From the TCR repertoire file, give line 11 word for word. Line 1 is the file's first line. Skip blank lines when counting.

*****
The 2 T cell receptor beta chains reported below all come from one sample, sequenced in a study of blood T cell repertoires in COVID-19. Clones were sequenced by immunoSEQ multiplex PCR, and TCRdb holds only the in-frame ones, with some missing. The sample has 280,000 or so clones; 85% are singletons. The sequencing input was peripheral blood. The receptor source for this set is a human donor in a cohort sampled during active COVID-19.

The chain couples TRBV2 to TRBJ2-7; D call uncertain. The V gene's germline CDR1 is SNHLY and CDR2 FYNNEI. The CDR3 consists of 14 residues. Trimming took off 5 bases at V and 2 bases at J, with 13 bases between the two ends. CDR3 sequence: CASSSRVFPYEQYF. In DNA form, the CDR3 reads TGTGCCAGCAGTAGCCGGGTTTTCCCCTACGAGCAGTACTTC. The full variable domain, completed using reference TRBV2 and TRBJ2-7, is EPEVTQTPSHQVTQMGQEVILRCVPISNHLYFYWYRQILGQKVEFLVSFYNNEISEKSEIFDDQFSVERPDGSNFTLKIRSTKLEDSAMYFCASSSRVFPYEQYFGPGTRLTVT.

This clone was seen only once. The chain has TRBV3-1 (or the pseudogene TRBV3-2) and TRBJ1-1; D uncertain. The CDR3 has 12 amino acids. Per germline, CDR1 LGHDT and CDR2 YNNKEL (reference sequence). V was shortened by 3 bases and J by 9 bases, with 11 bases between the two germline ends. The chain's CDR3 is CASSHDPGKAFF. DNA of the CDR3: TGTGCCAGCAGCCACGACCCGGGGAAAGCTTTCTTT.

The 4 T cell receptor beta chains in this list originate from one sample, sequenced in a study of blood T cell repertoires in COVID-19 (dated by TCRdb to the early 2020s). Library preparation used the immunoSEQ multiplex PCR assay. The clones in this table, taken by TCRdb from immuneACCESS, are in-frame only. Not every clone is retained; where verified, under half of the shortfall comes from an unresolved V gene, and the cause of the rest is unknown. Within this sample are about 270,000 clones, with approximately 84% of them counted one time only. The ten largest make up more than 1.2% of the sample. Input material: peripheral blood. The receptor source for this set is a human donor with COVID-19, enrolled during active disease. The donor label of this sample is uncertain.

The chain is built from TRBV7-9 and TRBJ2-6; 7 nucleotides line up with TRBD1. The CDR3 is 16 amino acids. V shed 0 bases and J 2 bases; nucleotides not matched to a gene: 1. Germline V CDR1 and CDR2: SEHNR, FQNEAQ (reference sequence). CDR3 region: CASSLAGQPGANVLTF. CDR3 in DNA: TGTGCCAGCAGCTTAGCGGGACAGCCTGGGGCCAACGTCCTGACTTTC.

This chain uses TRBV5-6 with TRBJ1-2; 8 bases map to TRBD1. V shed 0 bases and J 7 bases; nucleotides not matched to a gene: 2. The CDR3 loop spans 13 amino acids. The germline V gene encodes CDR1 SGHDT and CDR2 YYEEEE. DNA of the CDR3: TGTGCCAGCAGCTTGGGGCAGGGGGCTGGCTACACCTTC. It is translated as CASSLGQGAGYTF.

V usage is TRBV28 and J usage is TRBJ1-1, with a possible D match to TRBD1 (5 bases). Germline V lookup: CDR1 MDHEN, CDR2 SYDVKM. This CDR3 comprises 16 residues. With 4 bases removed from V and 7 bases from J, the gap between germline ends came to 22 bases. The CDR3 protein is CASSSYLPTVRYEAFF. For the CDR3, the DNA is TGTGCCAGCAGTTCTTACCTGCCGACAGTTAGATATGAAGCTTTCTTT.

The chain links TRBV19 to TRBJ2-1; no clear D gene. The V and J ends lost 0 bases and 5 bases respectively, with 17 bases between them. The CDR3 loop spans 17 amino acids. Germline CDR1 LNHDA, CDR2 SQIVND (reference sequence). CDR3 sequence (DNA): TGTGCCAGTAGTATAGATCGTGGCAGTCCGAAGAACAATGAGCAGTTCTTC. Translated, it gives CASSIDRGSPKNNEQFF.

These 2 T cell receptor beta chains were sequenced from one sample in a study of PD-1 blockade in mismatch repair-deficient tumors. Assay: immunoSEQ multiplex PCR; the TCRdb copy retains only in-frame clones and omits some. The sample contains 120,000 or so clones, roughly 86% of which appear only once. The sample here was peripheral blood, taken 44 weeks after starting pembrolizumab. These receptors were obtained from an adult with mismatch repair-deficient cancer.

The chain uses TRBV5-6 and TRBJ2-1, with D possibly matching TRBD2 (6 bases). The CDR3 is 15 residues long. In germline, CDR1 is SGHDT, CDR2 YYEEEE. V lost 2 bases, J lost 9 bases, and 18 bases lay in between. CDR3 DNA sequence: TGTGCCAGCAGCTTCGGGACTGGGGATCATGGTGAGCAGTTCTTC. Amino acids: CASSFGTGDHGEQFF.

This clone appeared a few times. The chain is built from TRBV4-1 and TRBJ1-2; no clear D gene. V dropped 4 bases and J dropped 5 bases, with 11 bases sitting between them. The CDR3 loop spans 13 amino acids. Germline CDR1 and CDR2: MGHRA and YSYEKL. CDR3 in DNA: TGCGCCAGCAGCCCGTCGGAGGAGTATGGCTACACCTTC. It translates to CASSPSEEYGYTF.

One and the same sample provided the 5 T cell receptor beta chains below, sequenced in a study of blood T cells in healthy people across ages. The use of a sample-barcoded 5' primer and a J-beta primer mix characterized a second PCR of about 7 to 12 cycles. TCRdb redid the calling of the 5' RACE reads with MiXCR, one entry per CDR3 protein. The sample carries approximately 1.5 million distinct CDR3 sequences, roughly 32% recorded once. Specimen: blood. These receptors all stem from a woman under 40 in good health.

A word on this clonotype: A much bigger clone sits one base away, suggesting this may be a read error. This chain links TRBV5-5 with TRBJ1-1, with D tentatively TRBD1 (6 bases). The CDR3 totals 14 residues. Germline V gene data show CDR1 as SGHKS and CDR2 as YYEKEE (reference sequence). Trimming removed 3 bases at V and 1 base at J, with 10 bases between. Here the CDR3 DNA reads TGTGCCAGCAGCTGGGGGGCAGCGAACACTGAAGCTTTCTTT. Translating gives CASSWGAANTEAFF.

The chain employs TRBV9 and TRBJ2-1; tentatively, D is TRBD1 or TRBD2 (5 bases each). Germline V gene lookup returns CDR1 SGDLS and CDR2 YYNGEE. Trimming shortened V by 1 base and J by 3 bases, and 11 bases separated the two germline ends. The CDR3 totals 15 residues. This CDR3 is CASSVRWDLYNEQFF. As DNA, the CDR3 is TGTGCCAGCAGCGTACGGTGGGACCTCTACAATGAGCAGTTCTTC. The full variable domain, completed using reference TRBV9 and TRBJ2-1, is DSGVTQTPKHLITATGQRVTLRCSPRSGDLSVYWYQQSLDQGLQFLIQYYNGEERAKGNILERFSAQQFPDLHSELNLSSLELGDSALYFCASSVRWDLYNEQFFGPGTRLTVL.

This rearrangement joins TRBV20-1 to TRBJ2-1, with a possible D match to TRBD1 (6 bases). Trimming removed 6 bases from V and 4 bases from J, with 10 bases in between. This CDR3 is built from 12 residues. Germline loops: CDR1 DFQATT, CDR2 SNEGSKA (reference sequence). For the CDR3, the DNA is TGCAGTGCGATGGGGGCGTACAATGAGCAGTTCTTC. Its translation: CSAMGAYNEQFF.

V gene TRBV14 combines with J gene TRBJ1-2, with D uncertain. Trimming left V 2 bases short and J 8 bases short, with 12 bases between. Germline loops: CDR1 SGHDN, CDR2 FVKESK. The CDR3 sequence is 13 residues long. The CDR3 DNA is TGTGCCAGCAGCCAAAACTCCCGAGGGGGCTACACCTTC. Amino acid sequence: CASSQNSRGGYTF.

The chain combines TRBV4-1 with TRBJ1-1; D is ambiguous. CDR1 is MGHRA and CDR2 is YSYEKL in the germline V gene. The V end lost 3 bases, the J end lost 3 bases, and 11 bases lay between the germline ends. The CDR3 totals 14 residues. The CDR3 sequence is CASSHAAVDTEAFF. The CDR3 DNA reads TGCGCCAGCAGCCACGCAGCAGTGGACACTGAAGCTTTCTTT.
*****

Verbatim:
This clone appeared a few times. The chain is built from TRBV4-1 and TRBJ1-2; no clear D gene. V dropped 4 bases and J dropped 5 bases, with 11 bases sitting between them. The CDR3 loop spans 13 amino acids. Germline CDR1 and CDR2: MGHRA and YSYEKL. CDR3 in DNA: TGCGCCAGCAGCCCGTCGGAGGAGTATGGCTACACCTTC. It translates to CASSPSEEYGYTF.